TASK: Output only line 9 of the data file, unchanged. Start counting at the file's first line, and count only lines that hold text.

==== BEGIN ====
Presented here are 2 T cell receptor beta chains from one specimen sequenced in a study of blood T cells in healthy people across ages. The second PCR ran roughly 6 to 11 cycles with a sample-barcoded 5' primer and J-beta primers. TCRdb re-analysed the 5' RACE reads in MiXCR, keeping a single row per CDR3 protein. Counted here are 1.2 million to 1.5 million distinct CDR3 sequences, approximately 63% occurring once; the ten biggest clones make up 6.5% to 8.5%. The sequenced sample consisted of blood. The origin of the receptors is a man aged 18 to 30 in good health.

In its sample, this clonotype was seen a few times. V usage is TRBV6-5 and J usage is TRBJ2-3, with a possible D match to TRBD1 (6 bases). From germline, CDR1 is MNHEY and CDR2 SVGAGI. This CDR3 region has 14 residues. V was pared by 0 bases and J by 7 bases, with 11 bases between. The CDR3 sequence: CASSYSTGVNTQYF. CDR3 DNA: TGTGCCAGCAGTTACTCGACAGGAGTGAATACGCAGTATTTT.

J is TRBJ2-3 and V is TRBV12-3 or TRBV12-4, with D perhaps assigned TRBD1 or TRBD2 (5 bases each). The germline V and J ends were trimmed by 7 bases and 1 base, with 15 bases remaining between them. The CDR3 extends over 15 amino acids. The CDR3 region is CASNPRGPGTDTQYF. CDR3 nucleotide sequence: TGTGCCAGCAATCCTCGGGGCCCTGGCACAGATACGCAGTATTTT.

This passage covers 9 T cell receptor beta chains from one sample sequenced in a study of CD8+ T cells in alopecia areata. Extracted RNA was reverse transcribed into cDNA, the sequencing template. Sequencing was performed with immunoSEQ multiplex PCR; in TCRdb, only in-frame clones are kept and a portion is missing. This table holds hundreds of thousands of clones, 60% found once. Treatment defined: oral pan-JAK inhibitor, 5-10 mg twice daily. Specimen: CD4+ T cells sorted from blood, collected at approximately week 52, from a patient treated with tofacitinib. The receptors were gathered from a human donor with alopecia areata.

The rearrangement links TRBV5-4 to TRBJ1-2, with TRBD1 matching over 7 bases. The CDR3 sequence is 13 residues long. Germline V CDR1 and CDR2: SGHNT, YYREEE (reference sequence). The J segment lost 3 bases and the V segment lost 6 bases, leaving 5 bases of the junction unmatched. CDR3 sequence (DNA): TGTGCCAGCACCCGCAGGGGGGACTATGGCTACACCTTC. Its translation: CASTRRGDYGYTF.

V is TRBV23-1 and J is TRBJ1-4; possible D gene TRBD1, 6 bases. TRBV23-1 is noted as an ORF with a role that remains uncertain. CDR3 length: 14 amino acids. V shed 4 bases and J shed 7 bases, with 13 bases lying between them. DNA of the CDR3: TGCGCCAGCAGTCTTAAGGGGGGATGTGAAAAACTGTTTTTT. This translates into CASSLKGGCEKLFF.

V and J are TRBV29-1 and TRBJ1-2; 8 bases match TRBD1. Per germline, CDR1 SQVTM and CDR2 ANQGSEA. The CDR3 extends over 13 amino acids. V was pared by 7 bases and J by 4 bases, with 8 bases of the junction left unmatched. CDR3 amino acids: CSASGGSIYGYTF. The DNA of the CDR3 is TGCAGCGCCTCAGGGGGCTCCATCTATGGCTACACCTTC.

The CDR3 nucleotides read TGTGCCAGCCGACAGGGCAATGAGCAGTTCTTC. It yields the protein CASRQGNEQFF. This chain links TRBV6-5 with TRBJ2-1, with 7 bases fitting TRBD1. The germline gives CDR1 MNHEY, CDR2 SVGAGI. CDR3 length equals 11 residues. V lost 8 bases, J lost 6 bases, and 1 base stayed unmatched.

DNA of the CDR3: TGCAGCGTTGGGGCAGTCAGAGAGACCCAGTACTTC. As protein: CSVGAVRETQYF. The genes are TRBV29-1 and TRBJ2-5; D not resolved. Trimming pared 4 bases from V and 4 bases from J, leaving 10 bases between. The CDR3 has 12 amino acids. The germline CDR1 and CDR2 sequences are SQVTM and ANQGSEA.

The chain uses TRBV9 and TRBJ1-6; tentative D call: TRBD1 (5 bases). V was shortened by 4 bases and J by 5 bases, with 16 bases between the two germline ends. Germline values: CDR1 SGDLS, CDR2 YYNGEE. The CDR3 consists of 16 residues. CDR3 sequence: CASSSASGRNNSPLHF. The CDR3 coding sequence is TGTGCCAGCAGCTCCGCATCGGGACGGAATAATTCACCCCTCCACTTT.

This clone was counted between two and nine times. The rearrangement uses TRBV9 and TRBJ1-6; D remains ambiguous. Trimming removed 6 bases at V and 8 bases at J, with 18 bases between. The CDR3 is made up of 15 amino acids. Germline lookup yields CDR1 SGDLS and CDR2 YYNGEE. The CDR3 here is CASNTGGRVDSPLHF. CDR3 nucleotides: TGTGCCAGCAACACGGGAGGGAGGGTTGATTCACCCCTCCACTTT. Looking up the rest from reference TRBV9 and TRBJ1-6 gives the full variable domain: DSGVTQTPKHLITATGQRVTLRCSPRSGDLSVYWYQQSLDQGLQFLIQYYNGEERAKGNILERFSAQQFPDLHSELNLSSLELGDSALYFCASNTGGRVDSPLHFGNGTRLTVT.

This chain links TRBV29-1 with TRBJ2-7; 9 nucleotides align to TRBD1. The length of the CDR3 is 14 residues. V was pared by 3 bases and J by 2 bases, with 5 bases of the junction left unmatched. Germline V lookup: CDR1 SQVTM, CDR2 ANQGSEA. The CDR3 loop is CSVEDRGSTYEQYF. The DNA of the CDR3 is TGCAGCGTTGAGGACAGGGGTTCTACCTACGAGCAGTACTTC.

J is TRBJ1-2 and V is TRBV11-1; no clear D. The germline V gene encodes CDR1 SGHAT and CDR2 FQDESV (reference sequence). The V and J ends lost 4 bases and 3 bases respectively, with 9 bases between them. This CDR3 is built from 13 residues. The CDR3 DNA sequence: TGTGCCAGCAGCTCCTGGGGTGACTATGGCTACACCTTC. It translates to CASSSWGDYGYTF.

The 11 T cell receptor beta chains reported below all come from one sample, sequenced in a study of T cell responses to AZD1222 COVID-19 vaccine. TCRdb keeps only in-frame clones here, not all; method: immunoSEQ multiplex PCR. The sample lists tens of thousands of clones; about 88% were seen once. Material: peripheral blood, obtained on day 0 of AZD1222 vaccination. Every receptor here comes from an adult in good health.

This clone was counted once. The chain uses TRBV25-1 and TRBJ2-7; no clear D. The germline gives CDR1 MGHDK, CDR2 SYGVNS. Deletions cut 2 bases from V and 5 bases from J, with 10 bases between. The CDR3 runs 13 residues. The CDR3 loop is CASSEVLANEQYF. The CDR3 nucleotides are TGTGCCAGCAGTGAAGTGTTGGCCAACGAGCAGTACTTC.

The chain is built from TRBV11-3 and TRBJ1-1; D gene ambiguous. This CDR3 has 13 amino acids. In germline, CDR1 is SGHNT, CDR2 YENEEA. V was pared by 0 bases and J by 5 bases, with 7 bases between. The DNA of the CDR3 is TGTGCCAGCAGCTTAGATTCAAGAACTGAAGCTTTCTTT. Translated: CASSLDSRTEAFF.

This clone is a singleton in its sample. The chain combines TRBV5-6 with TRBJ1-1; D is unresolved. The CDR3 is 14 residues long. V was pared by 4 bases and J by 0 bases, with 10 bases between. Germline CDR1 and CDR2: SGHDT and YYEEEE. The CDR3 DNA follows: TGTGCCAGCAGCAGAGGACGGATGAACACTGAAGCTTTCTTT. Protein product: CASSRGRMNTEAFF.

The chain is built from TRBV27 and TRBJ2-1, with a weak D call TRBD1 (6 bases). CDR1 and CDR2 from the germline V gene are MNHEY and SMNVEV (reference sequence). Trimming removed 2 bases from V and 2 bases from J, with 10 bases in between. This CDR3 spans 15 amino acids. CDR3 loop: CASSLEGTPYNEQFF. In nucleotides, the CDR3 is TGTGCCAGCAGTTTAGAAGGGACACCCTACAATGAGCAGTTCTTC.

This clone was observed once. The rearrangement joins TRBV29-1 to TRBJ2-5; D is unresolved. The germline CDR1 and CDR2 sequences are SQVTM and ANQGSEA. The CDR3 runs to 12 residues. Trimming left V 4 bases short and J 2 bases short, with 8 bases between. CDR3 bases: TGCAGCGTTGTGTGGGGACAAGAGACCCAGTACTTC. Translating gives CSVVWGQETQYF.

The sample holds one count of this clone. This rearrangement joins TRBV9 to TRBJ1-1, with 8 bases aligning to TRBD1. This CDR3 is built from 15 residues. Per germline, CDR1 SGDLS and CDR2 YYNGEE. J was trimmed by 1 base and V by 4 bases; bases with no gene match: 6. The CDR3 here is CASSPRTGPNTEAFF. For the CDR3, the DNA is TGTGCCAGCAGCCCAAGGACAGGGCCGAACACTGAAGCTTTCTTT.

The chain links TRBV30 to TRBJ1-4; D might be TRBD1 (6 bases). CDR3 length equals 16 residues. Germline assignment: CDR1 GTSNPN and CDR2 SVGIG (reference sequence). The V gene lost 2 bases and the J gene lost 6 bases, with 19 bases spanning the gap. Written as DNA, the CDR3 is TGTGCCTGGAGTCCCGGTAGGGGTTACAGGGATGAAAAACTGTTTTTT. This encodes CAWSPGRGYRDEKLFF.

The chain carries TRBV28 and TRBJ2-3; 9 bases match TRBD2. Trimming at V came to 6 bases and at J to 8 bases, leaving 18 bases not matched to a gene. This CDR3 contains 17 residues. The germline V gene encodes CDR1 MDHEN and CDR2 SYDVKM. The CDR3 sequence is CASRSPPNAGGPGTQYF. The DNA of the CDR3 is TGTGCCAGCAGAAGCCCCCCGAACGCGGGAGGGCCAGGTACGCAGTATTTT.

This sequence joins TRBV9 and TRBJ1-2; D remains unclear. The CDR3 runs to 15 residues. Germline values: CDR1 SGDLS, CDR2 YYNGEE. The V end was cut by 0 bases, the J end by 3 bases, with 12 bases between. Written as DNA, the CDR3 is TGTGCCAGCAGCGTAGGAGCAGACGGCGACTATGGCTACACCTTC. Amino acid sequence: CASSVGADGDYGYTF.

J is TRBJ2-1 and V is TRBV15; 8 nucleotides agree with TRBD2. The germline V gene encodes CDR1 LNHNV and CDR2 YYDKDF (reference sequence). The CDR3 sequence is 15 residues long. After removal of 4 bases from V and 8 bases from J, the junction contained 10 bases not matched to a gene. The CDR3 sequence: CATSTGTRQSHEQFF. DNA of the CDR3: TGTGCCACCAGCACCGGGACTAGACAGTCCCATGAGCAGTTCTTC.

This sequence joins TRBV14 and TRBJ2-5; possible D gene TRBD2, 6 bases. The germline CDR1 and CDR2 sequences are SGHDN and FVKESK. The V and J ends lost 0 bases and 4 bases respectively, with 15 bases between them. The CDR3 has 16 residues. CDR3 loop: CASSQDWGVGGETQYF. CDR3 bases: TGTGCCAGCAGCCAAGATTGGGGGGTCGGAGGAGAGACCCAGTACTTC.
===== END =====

DNA of the CDR3: TGCAGCGTTGGGGCAGTCAGAGAGACCCAGTACTTC. As protein: CSVGAVRETQYF. The genes are TRBV29-1 and TRBJ2-5; D not resolved. Trimming pared 4 bases from V and 4 bases from J, leaving 10 bases between. The CDR3 has 12 amino acids. The germline CDR1 and CDR2 sequences are SQVTM and ANQGSEA.